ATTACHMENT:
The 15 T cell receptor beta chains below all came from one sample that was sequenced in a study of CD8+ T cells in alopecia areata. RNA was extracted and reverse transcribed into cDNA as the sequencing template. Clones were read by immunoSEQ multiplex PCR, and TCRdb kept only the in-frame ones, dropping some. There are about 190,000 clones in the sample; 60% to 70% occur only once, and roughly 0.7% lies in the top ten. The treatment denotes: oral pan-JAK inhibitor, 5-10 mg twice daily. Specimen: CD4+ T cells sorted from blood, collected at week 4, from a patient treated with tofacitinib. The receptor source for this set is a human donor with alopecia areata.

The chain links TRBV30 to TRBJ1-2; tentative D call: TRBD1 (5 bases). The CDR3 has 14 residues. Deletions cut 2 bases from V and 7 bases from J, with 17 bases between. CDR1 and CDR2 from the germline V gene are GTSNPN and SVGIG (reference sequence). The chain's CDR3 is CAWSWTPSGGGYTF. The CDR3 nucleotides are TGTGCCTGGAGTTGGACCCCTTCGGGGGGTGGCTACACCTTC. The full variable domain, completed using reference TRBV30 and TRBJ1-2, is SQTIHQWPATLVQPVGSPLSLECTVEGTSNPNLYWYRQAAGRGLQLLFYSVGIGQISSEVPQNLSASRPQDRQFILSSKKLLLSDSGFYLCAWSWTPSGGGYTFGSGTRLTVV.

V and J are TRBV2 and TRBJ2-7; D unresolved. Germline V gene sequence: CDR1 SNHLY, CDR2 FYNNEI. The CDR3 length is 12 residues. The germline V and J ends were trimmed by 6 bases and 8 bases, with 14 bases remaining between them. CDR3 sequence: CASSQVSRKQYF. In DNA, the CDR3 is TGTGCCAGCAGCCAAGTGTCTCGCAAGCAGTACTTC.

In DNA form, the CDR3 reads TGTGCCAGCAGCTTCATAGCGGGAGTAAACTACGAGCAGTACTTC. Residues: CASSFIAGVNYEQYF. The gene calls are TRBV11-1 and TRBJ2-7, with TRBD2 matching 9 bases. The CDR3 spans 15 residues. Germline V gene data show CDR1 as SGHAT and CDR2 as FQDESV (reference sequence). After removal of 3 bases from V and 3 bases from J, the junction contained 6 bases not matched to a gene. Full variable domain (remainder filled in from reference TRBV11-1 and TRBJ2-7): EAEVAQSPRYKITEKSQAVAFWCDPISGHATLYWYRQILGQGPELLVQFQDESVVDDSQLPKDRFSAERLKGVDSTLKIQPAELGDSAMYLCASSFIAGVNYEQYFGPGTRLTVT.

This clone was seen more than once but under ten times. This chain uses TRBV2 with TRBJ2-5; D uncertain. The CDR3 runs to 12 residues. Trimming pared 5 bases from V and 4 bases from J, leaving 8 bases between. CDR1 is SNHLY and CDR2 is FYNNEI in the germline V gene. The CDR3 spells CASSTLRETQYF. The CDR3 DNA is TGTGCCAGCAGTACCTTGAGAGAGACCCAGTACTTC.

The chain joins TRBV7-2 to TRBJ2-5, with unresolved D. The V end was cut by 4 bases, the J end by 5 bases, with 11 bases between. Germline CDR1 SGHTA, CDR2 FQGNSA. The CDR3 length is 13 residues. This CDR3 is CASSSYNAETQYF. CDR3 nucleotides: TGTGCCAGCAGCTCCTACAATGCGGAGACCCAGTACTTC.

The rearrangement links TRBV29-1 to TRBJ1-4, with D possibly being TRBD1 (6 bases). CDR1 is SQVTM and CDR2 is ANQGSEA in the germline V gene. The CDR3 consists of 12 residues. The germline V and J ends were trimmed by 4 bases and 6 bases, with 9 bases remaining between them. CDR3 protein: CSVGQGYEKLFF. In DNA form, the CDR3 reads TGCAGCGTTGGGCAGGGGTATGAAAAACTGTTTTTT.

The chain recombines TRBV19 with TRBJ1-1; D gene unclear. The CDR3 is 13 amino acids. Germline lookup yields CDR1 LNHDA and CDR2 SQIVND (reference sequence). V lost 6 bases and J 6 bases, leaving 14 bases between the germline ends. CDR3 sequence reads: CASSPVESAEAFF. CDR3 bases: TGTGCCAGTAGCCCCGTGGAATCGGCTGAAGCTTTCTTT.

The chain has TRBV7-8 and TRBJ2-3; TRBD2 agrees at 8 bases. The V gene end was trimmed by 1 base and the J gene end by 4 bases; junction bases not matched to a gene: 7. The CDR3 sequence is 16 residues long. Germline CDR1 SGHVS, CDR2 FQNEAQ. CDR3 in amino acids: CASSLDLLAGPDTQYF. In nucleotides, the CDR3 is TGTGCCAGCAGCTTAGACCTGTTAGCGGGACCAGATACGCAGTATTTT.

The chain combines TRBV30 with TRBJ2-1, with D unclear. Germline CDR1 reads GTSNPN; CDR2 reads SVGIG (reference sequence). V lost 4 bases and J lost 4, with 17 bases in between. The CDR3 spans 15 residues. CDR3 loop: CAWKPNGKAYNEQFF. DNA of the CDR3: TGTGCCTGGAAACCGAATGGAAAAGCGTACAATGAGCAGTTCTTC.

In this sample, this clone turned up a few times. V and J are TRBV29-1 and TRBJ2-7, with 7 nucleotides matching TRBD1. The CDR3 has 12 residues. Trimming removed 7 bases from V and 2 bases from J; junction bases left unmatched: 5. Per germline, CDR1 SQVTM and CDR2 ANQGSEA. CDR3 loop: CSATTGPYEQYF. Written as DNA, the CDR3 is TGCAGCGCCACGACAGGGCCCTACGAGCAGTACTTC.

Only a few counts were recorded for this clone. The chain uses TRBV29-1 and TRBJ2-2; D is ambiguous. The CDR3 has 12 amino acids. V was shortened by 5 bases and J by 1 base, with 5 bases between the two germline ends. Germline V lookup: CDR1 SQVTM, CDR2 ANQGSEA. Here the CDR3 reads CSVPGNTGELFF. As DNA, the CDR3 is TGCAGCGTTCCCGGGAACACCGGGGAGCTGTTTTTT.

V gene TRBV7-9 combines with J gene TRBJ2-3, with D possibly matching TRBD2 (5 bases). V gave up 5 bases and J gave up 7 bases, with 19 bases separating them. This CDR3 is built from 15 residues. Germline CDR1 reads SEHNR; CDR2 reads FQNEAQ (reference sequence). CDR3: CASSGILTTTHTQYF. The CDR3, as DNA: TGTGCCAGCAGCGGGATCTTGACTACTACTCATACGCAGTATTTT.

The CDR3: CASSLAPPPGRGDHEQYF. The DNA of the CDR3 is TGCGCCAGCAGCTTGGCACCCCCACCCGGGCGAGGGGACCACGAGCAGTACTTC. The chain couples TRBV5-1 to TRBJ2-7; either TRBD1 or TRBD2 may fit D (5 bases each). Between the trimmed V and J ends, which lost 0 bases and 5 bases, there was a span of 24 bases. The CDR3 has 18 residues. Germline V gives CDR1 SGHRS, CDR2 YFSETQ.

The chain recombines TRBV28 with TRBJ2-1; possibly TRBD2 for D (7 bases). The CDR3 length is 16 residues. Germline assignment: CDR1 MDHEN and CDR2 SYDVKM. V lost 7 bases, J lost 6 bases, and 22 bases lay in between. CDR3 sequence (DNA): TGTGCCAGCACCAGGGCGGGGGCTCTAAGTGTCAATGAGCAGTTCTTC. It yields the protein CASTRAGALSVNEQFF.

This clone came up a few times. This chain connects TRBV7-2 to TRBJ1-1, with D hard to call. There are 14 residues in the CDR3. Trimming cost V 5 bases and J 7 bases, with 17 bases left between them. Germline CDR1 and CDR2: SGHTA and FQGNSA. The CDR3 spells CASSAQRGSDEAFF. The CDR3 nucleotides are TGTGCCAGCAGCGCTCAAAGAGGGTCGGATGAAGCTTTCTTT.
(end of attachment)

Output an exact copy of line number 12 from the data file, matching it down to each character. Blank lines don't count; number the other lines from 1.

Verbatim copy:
Only a few counts were recorded for this clone. The chain uses TRBV29-1 and TRBJ2-2; D is ambiguous. The CDR3 has 12 amino acids. V was shortened by 5 bases and J by 1 base, with 5 bases between the two germline ends. Germline V lookup: CDR1 SQVTM, CDR2 ANQGSEA. Here the CDR3 reads CSVPGNTGELFF. As DNA, the CDR3 is TGCAGCGTTCCCGGGAACACCGGGGAGCTGTTTTTT.